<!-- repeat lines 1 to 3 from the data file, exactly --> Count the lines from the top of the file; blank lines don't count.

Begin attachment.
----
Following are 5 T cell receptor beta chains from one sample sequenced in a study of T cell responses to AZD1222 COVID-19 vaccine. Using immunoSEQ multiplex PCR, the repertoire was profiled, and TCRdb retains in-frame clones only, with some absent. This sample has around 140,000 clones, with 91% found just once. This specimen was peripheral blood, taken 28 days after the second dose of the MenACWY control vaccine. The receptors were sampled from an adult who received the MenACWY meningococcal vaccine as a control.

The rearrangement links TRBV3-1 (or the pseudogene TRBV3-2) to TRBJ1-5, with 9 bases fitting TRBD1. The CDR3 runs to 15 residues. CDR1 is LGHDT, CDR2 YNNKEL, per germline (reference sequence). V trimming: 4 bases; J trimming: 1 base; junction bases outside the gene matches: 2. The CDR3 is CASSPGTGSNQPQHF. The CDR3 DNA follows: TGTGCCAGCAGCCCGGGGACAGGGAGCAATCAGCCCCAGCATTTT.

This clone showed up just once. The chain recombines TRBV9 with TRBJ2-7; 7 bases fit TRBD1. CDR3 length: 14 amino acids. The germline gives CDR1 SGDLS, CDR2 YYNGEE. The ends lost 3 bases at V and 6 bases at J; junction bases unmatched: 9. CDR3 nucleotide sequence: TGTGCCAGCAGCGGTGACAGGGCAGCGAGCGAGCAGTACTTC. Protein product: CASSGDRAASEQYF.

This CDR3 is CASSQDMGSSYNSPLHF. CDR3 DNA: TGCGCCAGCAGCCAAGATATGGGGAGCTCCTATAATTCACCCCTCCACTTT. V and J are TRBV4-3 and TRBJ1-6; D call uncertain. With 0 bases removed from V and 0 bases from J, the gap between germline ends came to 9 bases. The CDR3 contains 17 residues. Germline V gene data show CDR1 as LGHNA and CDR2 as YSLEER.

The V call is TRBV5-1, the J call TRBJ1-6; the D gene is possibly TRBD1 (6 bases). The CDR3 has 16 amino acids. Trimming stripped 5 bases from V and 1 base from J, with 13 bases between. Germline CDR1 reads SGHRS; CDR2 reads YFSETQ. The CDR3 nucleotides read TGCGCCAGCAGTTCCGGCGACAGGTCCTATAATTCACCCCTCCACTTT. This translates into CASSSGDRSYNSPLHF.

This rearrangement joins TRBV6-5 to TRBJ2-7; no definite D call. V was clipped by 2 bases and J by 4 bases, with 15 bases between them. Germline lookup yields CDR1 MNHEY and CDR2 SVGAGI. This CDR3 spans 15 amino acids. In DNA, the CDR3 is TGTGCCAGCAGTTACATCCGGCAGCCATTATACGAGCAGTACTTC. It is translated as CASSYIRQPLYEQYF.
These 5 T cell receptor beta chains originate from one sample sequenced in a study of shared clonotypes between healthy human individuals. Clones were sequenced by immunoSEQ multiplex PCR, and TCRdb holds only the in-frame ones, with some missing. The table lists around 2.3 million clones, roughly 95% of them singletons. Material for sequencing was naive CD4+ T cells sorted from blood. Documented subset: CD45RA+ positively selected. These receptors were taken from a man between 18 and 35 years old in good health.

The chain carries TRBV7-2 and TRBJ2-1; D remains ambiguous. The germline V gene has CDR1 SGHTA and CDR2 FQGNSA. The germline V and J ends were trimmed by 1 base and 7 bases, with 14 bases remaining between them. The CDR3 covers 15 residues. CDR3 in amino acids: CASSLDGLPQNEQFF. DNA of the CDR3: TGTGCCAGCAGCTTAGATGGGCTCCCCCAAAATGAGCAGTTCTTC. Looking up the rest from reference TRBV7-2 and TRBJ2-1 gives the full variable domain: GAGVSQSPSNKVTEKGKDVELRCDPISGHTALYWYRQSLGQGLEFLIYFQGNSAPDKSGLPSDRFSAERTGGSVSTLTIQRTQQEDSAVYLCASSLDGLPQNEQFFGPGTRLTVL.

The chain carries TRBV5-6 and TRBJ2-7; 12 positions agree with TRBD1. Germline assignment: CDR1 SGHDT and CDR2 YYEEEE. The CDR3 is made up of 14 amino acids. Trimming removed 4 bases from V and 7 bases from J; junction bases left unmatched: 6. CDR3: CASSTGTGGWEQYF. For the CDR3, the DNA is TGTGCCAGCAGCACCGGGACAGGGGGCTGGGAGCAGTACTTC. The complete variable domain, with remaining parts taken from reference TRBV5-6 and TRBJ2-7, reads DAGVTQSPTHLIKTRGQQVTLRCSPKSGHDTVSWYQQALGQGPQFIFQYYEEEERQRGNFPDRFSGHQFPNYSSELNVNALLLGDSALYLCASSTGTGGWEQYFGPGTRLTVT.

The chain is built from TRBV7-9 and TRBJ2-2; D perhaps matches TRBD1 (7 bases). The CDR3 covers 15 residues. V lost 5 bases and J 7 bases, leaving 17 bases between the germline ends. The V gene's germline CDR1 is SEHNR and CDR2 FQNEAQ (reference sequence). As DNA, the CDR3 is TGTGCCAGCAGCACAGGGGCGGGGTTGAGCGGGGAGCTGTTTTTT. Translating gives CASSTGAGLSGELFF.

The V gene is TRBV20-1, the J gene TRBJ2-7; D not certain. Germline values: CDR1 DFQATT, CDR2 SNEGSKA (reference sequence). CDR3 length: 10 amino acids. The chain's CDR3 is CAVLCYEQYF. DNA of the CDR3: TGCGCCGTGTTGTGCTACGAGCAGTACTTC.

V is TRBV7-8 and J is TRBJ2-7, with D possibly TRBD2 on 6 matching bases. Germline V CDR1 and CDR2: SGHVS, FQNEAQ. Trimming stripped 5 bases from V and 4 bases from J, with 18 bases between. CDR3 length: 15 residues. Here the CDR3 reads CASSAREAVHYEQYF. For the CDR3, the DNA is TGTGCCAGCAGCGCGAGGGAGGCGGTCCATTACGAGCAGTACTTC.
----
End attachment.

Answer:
Following are 5 T cell receptor beta chains from one sample sequenced in a study of T cell responses to AZD1222 COVID-19 vaccine. Using immunoSEQ multiplex PCR, the repertoire was profiled, and TCRdb retains in-frame clones only, with some absent. This sample has around 140,000 clones, with 91% found just once. This specimen was peripheral blood, taken 28 days after the second dose of the MenACWY control vaccine. The receptors were sampled from an adult who received the MenACWY meningococcal vaccine as a control.

The rearrangement links TRBV3-1 (or the pseudogene TRBV3-2) to TRBJ1-5, with 9 bases fitting TRBD1. The CDR3 runs to 15 residues. CDR1 is LGHDT, CDR2 YNNKEL, per germline (reference sequence). V trimming: 4 bases; J trimming: 1 base; junction bases outside the gene matches: 2. The CDR3 is CASSPGTGSNQPQHF. The CDR3 DNA follows: TGTGCCAGCAGCCCGGGGACAGGGAGCAATCAGCCCCAGCATTTT.

This clone showed up just once. The chain recombines TRBV9 with TRBJ2-7; 7 bases fit TRBD1. CDR3 length: 14 amino acids. The germline gives CDR1 SGDLS, CDR2 YYNGEE. The ends lost 3 bases at V and 6 bases at J; junction bases unmatched: 9. CDR3 nucleotide sequence: TGTGCCAGCAGCGGTGACAGGGCAGCGAGCGAGCAGTACTTC. Protein product: CASSGDRAASEQYF.